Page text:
The Startling Truth About Lithium
There are many misconceptions about Lithium. Many of us only know Lithium in its high-dose pharmaceutical form, and while it is an established treatment for bipolar disorder and other mood disorders, there is more to this abundant element that many of us aren’t familiar with.
Wary of Taking Lithium? Turns Out You Already Are
Lithium belongs to the alkali-metal group which also includes sodium and potassium. This naturally occurring element can be found in groundwater all over the world, including the United States. Lithium is present at low levels in the body and is commonly found in many foods such as vegetables, nuts and seeds, grains, fish and some meat and dairy may also contain this trace mineral.
Lithium Orotate is a specific form of lithium salt that offers the benefits of standard lithium without the potentially harmful side-effects due to its increased bioavailability. In minimal doses, Lithium appears to have medically important and positive impacts on mental health.
Effects of Low-Dose Lithium
In 1990, researchers began looking into the correlation between Lithium levels in drinking water and incidences of violent crimes. The study focused on 27 counties in Texas and found that the rates of suicide, homicide and sexual assault were significantly higher in counties that had little or no Lithium present in the drinking water than in counties whose Lithium levels ranged from 70-170 micrograms/L.1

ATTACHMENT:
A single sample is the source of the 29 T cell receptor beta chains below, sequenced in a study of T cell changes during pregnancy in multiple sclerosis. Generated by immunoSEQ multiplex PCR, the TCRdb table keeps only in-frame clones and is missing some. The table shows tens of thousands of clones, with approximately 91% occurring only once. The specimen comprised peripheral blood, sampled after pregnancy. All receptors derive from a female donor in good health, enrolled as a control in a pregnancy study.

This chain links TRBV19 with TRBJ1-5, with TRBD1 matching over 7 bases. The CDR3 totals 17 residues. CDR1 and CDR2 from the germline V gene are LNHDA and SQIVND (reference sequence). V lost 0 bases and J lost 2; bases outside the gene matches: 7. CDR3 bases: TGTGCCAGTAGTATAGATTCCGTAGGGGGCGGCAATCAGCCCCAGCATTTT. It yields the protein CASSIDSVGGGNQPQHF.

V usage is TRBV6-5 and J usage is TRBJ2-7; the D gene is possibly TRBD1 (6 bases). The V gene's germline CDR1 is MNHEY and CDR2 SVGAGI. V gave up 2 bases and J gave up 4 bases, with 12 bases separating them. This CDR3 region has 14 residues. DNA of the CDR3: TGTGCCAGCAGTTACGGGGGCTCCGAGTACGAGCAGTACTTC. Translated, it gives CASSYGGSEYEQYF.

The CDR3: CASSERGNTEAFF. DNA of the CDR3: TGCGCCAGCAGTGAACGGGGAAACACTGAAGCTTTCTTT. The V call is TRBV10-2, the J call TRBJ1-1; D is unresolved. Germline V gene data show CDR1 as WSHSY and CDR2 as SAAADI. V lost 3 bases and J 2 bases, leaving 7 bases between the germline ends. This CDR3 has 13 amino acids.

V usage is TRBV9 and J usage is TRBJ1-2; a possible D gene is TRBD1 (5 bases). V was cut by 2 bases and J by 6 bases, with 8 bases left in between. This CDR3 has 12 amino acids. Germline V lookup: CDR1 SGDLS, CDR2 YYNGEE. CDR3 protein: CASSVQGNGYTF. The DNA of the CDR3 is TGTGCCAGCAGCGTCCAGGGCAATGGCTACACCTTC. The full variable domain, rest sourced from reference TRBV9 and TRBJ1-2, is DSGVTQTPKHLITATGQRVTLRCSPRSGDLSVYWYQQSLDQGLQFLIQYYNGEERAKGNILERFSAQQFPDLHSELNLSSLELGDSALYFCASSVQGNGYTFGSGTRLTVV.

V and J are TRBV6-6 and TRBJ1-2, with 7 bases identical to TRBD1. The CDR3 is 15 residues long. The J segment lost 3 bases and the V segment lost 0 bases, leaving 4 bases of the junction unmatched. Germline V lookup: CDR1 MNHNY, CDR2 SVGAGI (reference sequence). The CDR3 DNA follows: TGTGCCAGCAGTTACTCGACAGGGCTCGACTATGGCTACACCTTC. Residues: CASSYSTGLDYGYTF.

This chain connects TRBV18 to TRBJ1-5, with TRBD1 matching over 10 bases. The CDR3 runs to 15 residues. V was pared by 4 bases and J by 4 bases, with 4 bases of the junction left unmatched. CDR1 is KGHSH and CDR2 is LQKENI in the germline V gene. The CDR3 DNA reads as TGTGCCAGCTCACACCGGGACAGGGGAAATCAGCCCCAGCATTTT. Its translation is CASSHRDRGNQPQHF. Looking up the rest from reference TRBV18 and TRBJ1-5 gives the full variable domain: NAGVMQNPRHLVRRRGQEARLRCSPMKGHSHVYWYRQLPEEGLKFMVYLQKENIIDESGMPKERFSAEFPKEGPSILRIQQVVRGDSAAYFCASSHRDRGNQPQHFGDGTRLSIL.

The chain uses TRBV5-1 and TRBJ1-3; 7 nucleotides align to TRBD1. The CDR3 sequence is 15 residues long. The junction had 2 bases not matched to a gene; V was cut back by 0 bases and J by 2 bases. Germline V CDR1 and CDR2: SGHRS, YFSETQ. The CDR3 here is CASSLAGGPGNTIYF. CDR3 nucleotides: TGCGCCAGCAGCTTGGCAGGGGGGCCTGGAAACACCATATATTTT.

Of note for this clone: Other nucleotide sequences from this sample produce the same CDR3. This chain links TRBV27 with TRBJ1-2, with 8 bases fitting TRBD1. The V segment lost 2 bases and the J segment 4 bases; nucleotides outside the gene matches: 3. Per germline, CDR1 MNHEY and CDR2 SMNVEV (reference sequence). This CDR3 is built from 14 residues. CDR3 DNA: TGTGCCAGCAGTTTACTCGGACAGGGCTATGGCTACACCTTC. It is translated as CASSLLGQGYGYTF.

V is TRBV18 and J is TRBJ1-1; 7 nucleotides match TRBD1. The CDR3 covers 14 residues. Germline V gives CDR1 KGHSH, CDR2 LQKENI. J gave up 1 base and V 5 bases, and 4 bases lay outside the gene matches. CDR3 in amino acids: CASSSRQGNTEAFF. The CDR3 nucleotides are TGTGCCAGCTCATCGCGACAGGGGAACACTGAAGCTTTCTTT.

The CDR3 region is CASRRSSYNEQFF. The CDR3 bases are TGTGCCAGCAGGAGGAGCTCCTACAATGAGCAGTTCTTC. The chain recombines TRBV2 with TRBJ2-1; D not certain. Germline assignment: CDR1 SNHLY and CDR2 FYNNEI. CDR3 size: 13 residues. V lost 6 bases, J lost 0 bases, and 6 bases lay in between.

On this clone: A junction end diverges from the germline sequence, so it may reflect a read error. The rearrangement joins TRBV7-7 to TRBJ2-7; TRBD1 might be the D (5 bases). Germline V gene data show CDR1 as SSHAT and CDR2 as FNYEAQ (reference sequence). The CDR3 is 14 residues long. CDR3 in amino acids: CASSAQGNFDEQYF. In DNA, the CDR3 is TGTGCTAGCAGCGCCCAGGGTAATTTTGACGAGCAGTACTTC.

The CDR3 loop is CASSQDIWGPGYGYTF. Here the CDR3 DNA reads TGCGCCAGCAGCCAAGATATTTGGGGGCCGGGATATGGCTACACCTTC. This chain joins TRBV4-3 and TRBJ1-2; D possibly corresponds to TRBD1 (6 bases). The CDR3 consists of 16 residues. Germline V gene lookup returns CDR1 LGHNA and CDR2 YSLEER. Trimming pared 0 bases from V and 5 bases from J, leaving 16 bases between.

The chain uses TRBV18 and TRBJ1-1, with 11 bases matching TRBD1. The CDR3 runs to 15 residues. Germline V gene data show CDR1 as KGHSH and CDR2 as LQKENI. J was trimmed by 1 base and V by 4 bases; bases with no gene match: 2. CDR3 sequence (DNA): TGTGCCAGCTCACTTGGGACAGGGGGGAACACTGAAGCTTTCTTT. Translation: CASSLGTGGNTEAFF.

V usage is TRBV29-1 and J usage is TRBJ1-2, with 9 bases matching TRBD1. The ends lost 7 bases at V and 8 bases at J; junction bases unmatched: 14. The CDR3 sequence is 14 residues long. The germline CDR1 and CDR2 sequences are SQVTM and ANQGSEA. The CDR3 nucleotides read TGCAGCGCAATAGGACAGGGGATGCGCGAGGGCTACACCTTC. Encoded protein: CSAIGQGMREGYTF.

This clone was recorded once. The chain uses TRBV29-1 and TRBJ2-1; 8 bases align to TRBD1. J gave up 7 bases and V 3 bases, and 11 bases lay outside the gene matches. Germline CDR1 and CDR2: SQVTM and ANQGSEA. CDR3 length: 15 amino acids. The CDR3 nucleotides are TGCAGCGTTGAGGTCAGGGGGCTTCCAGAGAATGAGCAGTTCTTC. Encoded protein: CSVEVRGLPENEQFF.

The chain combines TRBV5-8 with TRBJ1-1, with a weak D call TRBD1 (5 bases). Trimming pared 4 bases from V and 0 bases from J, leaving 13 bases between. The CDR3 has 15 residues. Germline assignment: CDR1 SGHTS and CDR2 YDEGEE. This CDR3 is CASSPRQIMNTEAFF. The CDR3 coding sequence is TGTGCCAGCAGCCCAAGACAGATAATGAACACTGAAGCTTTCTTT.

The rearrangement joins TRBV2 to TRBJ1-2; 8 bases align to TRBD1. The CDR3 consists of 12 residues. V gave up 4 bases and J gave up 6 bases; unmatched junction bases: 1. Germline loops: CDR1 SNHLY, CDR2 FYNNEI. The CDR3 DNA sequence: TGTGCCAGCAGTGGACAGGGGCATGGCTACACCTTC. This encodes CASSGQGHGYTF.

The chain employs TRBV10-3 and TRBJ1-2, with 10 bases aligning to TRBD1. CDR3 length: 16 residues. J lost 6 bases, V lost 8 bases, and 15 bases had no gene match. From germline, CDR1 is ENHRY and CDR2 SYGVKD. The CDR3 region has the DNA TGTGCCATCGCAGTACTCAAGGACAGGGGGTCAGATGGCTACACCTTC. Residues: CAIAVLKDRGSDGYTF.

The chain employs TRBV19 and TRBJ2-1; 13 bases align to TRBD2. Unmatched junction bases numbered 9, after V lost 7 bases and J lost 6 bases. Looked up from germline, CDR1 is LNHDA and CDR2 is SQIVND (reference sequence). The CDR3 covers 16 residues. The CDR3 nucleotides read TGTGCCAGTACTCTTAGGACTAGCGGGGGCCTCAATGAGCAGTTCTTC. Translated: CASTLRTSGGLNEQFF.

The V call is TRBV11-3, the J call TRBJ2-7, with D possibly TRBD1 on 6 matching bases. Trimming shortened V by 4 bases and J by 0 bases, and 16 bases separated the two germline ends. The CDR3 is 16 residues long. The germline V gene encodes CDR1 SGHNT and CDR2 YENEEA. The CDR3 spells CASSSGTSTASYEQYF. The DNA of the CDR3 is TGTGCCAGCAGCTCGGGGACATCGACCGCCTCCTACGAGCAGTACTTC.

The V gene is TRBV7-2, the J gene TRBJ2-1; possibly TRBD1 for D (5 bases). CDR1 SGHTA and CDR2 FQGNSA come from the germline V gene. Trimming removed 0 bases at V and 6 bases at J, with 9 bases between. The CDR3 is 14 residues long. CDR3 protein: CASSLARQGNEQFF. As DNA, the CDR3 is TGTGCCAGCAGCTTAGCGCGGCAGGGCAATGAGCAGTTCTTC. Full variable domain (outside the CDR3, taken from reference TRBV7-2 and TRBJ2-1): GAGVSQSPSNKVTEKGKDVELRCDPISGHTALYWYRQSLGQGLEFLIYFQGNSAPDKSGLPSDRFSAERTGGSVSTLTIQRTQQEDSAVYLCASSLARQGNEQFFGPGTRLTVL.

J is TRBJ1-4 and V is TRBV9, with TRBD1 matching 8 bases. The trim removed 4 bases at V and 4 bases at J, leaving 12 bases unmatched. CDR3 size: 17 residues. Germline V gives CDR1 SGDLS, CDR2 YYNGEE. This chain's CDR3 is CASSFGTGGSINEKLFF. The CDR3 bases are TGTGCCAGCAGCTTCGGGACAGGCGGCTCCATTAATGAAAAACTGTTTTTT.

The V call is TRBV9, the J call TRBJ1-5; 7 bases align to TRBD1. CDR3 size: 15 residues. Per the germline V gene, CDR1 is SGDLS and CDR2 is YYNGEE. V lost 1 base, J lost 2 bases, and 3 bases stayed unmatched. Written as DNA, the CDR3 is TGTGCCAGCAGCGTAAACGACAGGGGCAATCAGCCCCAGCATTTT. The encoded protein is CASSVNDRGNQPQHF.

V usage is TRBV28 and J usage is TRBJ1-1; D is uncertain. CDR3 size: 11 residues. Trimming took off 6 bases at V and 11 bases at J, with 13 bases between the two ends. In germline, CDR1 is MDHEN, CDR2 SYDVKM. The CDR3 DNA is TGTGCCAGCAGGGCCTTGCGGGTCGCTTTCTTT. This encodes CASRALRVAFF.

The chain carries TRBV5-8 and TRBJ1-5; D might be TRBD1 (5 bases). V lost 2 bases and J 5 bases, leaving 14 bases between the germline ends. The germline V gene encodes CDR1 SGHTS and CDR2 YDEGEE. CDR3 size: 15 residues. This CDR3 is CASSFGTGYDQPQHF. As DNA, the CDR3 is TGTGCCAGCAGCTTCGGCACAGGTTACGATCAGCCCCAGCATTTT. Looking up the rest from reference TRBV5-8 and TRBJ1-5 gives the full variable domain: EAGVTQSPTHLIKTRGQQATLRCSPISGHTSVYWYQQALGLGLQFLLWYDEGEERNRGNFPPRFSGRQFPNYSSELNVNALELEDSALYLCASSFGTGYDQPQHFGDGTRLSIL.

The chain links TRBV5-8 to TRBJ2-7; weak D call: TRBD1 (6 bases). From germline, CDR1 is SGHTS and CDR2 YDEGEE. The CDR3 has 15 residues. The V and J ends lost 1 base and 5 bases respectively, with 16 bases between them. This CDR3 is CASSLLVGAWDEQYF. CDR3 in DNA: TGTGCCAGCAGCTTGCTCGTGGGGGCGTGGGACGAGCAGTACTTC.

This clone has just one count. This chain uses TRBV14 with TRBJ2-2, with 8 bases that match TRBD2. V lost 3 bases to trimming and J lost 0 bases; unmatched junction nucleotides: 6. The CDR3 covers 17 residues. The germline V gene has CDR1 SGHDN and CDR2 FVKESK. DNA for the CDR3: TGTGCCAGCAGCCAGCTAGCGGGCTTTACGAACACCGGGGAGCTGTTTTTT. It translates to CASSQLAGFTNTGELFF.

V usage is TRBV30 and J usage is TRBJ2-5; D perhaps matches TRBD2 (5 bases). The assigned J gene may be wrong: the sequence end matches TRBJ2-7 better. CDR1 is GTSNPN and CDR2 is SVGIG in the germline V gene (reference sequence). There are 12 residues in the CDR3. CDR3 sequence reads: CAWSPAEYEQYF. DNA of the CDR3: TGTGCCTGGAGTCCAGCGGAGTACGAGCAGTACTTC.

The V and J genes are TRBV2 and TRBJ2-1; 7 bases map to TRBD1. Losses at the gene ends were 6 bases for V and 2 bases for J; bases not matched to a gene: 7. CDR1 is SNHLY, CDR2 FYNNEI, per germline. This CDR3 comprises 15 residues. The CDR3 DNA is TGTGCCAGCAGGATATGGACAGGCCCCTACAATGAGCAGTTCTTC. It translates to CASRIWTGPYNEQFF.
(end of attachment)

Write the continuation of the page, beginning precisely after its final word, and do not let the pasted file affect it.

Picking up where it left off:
Nearly 20 years later another study looked at suicide rates and Lithium levels in the 18 municipalities of Oita prefecture in Japan over a five year period. Their findings demonstrated that suicide rates decreased in areas where Lithium levels in drinking water were higher. They found that “even very low Lithium levels may reduce the risk of suicide and that within the levels there is a dose-response relationship.”2
More recently, researchers found that Alzheimer’s patients showed stabilization of cognitive impairment after receiving a microdose of Lithium given over a 15 month period. During the study, the treated group showed no further decline, while the control group showed lower scores on mini-mental state exams.3
These are just a few of the studies conducted that have shown low doses of Lithium positively benefit the brain and mood. The brain is a complex organ, and while scientists have made breakthrough discoveries, there is still more to learn. We do know that simple lifestyle changes can improve your brain health and function and research shows us that adding simple elements such as Lithium can have notable effects.